When I arrived at Southminster four years ago, a frequent question was asked of me: “What is your vision? What do you think Southminster should do?” My response then was that I didn’t know. I am new. We will have to see what Spirit presents to us.

Many times these types of questions are asked in terms of strategy and marketing. How do we brand ourselves and so forth? I am not against strategy, marketing, and branding, I suppose. But it must take a distant second to content. Who are you? What is real? What is God calling us to be and do? Truth and Goodness first. Strategy, Marketing and Branding, second.

I like this quote  [mis] attributed to Charles Darwin, whose birthday, we celebrate on the Sunday closest to his birthday as Evolution Sunday.

“It is not the strongest of the species that survives, nor the most intelligent, but the one most responsive to change.”

No one likes change, of course. Especially, churches. We all know the old jokes, such as the seven last words of the church:

“We’ve never done it that way before.”

I am going to mention this morning two types of changes that would behoove us to be responsive.

First, some religion. Jesus preaches a sermon. The boys are washing their fishing nets. Jesus tells the boys to drop the nets in the deep water. Simon, who later Jesus calls Peter, the rock upon whom I will build my church, is resistant to this new idea. It sounds like something that has been tried and has failed in the past. Those are the other seven last words of the church:

“We tried it that way once already.”

Simon goes with that one and says to Jesus:

“Master, we’ve been hard at it all night and haven’t caught a thing. But if you insist, I’ll lower the nets.”

Of course, the story concludes with a huge catch of fish and a moral from Jesus:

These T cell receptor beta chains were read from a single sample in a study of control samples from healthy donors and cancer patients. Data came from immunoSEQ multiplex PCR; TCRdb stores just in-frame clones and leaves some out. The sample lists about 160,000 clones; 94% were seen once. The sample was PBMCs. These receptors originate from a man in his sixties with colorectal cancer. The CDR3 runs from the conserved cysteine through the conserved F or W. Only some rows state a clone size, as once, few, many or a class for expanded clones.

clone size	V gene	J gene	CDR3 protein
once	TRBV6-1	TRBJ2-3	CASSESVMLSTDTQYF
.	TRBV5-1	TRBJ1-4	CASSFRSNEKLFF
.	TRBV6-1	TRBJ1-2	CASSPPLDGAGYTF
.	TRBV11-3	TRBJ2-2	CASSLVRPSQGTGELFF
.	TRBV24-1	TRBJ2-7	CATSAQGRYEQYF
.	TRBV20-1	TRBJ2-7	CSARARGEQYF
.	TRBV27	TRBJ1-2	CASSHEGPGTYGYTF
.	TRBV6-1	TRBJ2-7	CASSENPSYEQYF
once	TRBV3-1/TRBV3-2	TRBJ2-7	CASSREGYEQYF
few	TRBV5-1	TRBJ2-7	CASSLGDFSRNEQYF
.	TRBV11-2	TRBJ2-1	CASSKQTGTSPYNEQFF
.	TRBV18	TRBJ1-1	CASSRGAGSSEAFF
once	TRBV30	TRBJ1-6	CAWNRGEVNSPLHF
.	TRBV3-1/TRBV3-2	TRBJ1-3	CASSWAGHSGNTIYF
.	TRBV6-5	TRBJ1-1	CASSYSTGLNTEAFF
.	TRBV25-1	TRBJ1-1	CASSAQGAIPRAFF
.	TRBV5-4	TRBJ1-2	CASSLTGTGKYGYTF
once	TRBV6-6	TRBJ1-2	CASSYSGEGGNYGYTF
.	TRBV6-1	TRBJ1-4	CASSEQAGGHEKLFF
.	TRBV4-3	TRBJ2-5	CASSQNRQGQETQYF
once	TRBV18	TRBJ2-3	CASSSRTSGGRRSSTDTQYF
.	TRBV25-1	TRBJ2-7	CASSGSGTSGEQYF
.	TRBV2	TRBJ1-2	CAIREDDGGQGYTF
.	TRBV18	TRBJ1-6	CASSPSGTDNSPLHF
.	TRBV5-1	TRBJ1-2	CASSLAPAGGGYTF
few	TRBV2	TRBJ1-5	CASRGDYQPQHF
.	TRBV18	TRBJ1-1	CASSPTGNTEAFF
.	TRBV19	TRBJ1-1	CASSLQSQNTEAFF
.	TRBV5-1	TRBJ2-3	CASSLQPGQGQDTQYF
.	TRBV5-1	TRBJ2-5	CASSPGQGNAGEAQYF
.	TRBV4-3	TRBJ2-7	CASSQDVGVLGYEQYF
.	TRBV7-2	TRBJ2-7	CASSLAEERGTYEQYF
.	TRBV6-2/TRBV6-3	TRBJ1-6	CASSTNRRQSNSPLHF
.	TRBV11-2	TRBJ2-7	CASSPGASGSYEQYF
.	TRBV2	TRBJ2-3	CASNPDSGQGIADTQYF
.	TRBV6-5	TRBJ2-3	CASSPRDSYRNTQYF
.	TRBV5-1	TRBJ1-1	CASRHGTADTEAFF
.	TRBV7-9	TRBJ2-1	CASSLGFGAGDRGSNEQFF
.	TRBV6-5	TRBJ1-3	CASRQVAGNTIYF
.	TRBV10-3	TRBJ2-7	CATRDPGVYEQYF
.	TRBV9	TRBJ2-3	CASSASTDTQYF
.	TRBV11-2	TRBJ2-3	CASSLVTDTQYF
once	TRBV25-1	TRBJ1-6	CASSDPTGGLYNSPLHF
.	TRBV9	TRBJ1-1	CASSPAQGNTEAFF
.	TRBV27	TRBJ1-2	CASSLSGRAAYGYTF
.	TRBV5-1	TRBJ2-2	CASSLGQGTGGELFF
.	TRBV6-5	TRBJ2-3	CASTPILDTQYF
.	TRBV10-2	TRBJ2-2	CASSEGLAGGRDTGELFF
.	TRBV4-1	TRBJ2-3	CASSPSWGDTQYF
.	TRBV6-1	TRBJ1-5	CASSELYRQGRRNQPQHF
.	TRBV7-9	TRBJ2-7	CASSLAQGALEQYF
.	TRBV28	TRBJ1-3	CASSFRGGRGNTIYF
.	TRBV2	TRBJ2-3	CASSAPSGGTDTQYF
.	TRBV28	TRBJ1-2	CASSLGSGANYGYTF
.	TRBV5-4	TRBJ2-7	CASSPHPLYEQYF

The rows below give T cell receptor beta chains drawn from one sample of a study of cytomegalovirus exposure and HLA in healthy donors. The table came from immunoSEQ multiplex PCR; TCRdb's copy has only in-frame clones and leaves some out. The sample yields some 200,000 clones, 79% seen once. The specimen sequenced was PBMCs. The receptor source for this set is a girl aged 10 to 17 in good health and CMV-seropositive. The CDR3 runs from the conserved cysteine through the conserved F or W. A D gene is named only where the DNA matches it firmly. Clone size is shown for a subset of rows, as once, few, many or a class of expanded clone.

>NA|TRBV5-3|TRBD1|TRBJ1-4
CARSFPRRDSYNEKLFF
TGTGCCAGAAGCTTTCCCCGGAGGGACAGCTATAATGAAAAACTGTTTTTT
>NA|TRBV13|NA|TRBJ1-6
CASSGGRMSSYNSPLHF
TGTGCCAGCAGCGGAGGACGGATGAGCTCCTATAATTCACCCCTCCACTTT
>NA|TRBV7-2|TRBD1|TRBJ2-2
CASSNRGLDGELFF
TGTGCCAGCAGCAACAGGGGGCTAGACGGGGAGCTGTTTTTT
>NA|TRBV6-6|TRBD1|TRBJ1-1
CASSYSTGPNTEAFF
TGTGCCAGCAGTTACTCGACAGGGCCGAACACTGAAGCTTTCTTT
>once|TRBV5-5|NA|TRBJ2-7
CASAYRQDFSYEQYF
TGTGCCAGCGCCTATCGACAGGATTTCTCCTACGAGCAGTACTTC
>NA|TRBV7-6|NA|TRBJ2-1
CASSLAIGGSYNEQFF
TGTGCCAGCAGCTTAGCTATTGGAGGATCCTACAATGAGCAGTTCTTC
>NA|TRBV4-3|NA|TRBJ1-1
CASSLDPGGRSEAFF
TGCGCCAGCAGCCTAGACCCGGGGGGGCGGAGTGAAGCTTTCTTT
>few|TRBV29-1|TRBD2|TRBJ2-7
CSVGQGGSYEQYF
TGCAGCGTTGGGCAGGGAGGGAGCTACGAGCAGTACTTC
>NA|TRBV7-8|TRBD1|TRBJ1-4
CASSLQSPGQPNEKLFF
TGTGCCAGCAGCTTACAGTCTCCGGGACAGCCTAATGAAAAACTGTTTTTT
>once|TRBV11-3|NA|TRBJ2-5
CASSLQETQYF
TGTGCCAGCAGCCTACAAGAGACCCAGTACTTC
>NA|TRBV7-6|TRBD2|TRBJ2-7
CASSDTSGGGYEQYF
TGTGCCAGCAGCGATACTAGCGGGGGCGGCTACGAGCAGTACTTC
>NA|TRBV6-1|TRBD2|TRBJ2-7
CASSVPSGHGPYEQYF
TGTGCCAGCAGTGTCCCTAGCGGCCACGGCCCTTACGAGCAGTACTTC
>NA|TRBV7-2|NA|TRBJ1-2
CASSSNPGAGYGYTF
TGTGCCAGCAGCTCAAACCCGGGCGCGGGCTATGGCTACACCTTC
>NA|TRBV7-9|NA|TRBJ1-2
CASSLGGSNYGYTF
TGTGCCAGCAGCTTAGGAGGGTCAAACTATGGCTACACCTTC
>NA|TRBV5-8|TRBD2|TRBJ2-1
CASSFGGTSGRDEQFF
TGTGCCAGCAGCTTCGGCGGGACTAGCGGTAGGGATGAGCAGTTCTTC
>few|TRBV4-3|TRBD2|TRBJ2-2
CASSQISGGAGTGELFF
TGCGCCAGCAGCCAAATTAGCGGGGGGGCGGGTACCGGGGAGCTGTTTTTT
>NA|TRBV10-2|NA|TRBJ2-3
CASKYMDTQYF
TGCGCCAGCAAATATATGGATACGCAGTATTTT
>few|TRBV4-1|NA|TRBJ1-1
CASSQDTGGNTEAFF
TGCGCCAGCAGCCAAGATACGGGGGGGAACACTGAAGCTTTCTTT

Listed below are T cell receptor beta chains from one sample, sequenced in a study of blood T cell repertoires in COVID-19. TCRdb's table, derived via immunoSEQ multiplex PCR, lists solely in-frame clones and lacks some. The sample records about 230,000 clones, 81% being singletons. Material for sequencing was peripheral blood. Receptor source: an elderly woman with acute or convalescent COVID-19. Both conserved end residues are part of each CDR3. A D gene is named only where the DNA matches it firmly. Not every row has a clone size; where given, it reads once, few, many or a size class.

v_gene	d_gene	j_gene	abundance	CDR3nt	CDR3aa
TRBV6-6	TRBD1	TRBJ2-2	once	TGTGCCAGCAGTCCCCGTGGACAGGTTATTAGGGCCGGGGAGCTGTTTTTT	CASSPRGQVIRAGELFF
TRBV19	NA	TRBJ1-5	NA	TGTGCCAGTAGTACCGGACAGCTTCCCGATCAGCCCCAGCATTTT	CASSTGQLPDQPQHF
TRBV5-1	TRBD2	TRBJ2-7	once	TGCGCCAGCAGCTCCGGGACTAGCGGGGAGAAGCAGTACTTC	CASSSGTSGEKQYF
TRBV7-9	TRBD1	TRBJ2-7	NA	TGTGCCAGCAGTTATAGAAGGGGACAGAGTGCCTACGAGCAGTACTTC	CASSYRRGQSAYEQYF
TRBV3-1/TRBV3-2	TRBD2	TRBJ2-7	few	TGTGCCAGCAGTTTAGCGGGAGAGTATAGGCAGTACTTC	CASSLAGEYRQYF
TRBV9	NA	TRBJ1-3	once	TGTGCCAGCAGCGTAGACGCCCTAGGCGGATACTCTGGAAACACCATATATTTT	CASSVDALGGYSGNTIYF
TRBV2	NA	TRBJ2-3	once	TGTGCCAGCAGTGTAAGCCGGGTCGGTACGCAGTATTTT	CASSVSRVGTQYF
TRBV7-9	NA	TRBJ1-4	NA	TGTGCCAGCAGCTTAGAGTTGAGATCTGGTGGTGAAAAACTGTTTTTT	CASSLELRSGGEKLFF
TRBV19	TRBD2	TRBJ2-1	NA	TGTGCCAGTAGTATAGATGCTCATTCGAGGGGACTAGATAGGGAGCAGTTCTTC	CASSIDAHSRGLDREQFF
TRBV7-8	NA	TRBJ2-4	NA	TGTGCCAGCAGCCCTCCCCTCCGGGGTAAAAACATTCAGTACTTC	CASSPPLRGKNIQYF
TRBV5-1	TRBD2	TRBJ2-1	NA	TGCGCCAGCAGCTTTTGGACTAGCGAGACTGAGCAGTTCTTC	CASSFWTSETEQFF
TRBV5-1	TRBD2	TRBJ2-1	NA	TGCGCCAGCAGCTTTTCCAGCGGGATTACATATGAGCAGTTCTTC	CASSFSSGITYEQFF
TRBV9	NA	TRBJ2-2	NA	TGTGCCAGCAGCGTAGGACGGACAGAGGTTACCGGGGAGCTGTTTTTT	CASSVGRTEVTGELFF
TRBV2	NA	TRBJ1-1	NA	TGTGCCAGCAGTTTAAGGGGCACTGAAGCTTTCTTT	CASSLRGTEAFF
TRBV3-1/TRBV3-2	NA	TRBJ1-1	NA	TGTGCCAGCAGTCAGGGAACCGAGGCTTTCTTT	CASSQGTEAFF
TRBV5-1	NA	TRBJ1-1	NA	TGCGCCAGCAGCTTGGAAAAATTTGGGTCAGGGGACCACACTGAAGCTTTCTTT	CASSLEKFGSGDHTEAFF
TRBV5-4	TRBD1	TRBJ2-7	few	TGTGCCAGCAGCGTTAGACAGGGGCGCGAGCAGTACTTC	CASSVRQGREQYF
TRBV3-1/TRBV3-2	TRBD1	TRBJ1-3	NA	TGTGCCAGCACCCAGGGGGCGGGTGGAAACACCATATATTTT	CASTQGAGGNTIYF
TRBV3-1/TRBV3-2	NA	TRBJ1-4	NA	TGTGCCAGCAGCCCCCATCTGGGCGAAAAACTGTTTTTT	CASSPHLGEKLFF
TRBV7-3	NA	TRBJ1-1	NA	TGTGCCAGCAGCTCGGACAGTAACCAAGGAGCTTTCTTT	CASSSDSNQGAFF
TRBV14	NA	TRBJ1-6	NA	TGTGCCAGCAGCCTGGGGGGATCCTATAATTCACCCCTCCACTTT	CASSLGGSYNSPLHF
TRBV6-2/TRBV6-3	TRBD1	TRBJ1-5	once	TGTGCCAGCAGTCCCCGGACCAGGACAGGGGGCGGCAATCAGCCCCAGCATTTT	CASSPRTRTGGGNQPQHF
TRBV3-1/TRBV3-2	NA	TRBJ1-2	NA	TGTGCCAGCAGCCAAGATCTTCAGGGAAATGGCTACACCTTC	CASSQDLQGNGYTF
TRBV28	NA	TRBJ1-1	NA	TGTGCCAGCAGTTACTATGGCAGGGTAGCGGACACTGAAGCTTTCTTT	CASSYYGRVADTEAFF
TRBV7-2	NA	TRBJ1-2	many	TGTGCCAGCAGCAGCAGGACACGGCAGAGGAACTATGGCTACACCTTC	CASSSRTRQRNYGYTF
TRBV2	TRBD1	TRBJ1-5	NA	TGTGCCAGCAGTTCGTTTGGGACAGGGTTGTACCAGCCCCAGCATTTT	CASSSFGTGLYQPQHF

“Remember this lesson friends, when we go to catch the big fish.”

Here is the question:

“Does Peter, the Rock, represent the church in his resistance to change or in his responsiveness to Jesus?”

I will let that question hang there. You answer it yourself.

One more piece of religion. That is the quote from David Ray Griffin from his book, Two Great Truths: A New Synthesis of Scientific Naturalism and Christian Faith. The question is how does the world end? Not just the world, the galaxy, the universe, the cosmos? Does it end with divine violence, sending sheep and goats to their separate areas? Or does it end through the lure of love? Griffin says, and I agree with him, that the end is the process. God’s work is not complete by sending sinners to hell. God’s work is complete by loving the hell out of us.

In the end, no matter how many lifetimes it takes,

“All will be well.”

With all of that hope, let’s tackle some change.

The first change is that many churches in America are closing.

A friend sent me this article this morning in Baptist News. The article by Pastor Elizabeth Mangham Lott is entitled, “My seminary has closed. But churches are closing too, and it’s time to face some hard questions.”

This is true for Presbyterians as well as Baptists. Our denomination, or its antecedents in 1965 numbered four million. Today about 1.5 million. I am sure that Craig Butler, Southminster member, and treasurer of our presbytery, would be happy to educate us on trends within our own presbytery.